Dancing in the Distraction Factory: Music Television and - download pdf or read online

By Andrew Goodwin

ISBN-10: 0816620628

ISBN-13: 9780816620623


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This is undeniably the case. " through its lyrics alone. Millions of people in the United Kingdom would have seen Culture Club's performances on Top of the Pops, featuring George in drag, and millions more would have seen and SILENCE! ACADEMICS AT WORK 11 read about the band in the popular press, the music papers, and teen magazines. " 13 As Turner correctly notes, the video makes this reading explicit. My point is that this is not a case of video imagery transforming pop meanings so much as an example of a video clip building on the visual codes already in play.

You can't deduce our uses of TV knowing who makes the programme and who owns the channels and how they link to other companies and agencies of state. Indeed, you can't. But in an era of de-industrialisation and increasing integration of markets and circuits alike, the problem of theorising relations between production and consumption (or thinking "production" at all) is considerably more complex than is allowed by a reduction of the effort to do so to anachronistic terms, (p. 24) This is precisely the strategy of "post-Marxist" postmodern analysis of music television.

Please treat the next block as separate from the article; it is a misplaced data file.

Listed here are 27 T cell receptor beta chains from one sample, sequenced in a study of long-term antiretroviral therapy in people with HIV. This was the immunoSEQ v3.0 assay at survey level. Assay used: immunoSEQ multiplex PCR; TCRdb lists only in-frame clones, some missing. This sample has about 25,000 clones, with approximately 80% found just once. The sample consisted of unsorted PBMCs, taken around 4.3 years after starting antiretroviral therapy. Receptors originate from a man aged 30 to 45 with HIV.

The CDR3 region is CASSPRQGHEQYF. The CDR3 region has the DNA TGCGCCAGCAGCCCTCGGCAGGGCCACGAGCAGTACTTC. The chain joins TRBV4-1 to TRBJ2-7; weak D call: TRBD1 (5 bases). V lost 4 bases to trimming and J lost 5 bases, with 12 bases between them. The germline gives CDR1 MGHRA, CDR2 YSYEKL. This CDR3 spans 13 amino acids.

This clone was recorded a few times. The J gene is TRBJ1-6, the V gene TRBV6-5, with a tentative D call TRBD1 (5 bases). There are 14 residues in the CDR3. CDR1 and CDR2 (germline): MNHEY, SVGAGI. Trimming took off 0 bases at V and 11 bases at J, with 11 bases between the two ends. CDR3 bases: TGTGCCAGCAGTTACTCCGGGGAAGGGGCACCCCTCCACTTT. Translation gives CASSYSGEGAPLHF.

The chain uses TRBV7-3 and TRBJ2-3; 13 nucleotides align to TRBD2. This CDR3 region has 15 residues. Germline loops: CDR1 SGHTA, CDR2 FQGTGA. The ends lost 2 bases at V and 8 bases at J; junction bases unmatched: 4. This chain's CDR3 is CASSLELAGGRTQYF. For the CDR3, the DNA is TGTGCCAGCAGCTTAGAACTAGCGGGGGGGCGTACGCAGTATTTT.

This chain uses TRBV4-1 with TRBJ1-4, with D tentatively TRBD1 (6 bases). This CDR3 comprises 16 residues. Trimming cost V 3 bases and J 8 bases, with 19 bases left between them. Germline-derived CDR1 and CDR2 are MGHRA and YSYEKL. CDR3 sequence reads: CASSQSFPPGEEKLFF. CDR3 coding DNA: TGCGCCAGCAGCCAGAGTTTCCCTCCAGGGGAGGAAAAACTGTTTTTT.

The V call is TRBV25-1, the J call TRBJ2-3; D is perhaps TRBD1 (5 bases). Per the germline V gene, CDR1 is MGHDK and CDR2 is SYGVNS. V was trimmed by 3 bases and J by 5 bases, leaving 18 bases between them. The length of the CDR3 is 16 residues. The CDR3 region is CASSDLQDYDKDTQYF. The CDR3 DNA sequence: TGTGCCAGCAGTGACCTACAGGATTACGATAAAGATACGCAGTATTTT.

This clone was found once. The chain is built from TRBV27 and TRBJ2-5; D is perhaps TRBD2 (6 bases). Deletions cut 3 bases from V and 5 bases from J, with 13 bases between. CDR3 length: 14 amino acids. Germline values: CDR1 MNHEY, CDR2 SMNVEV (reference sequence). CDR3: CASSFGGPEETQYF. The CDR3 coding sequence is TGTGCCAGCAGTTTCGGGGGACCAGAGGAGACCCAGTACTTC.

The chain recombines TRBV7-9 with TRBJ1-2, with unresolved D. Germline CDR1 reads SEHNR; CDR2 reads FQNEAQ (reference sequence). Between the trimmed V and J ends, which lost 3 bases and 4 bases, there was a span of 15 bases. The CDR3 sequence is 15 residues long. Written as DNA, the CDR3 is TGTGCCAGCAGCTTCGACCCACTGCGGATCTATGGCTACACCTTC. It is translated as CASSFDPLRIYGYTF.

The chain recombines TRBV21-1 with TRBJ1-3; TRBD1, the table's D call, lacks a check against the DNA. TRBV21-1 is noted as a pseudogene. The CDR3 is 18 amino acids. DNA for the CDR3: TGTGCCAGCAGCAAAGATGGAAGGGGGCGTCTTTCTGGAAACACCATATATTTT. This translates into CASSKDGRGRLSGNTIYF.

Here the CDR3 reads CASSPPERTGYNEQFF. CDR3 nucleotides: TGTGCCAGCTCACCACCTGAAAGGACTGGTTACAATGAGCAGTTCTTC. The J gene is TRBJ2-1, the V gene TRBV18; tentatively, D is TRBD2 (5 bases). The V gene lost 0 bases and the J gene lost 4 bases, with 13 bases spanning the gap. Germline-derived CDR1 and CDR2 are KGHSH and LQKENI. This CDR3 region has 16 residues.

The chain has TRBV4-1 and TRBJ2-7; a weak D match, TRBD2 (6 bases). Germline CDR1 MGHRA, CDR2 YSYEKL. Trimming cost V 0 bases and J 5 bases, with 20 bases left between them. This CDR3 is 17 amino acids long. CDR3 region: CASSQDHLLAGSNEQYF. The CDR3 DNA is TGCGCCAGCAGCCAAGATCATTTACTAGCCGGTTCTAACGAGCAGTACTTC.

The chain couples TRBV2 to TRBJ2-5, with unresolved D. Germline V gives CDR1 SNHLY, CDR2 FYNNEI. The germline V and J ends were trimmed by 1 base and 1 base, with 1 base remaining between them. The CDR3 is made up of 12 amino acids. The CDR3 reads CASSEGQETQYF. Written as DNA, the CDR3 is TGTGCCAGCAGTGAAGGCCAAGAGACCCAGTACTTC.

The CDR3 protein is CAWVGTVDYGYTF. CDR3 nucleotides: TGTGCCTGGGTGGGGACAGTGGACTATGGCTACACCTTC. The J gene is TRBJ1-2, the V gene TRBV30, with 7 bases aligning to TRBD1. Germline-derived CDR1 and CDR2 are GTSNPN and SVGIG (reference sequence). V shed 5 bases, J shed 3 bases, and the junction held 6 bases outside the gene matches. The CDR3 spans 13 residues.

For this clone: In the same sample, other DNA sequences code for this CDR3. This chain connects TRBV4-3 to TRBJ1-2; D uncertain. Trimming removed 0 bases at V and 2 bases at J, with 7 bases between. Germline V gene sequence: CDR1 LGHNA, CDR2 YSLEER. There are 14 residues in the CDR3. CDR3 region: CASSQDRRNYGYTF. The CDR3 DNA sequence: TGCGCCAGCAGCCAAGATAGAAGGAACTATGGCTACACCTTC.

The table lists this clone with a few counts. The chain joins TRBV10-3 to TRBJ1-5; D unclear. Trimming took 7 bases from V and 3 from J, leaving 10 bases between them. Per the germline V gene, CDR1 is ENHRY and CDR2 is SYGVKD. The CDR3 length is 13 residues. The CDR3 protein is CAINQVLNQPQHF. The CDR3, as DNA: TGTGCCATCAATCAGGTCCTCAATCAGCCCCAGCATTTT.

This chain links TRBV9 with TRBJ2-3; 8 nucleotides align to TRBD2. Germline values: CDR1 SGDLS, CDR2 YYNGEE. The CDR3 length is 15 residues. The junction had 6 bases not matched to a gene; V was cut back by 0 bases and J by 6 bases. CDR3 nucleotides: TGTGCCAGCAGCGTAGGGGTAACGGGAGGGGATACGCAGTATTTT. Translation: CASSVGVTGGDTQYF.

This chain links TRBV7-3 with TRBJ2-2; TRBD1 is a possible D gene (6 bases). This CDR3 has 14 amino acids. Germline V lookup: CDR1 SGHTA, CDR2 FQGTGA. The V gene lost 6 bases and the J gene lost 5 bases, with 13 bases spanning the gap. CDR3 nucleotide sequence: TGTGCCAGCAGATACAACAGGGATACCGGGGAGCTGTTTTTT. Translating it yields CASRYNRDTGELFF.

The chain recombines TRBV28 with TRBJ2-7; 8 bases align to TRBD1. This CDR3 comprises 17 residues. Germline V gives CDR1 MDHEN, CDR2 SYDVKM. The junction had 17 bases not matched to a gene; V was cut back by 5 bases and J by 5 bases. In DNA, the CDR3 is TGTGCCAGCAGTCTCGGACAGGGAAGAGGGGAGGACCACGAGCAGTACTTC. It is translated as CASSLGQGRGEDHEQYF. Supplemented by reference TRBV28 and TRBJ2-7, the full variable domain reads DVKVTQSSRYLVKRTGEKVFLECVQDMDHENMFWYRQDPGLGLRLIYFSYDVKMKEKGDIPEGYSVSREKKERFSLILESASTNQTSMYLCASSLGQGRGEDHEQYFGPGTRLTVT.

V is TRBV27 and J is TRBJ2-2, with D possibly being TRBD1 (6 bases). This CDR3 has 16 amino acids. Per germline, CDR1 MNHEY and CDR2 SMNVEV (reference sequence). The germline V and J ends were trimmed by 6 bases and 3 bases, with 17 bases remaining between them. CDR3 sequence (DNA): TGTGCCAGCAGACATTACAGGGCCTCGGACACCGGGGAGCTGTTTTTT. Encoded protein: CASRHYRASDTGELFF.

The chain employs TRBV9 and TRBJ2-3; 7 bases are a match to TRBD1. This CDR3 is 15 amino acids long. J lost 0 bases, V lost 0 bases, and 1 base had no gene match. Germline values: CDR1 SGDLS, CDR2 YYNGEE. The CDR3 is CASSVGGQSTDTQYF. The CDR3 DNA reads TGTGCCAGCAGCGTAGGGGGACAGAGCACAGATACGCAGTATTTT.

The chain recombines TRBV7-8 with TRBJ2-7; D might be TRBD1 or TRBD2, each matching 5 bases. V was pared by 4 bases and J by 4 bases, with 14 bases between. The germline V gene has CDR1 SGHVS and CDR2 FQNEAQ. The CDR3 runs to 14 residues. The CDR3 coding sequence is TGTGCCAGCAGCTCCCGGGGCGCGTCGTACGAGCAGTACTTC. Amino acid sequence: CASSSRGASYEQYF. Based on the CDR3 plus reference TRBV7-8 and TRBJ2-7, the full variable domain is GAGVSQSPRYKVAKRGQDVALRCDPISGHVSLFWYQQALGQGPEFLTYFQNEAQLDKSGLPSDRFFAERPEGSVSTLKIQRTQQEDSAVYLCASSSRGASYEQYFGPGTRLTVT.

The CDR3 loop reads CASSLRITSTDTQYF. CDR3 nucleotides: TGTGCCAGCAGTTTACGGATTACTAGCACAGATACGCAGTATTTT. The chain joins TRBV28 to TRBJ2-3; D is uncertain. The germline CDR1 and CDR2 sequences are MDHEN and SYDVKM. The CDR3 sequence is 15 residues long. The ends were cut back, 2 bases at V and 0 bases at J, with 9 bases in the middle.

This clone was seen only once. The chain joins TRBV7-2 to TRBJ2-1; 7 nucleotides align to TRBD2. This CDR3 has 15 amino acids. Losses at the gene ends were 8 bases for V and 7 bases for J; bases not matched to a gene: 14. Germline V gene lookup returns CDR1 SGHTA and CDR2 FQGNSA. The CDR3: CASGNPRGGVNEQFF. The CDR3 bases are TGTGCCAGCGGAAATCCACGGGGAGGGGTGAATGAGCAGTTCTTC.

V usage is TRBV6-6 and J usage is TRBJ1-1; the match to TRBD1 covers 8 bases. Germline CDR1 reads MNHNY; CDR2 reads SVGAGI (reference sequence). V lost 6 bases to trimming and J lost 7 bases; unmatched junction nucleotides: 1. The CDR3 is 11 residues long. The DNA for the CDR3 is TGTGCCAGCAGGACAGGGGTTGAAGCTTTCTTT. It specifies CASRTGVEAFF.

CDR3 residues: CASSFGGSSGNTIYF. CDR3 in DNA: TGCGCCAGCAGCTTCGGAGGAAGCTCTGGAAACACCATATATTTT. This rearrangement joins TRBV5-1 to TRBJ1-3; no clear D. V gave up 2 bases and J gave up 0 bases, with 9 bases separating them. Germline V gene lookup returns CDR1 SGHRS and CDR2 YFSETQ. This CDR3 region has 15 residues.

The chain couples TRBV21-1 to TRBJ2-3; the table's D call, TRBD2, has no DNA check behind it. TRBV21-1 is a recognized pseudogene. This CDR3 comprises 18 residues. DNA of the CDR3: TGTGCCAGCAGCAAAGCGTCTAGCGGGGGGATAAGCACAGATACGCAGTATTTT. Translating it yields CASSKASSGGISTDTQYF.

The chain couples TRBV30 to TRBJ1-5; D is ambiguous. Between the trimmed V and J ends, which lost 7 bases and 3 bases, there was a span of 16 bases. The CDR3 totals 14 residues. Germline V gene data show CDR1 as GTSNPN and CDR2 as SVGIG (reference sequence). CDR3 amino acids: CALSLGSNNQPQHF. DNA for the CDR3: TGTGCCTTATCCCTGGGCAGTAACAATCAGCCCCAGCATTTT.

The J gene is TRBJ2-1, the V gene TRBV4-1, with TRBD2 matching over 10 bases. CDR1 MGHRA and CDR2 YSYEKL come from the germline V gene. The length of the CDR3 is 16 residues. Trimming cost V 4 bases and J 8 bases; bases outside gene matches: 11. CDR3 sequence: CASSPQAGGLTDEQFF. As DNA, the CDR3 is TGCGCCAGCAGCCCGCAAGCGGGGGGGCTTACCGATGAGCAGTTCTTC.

I don't feel like a singer. — Roland Gift, Fine Young Cannibals' Accounts of music television that begin by telling us that music video was "invented" in a given year (or that imply such a position by using a chronology that starts with the moment of birth of MTV) miss out of an important step in thinking about this topic, namely, what is "music television"? It is essential that we engage this question because it encompasses many other issues regarding the nature of music video texts, and in particular the relation between their economic status and ideological significance.

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Dancing in the Distraction Factory: Music Television and Popular Culture by Andrew Goodwin

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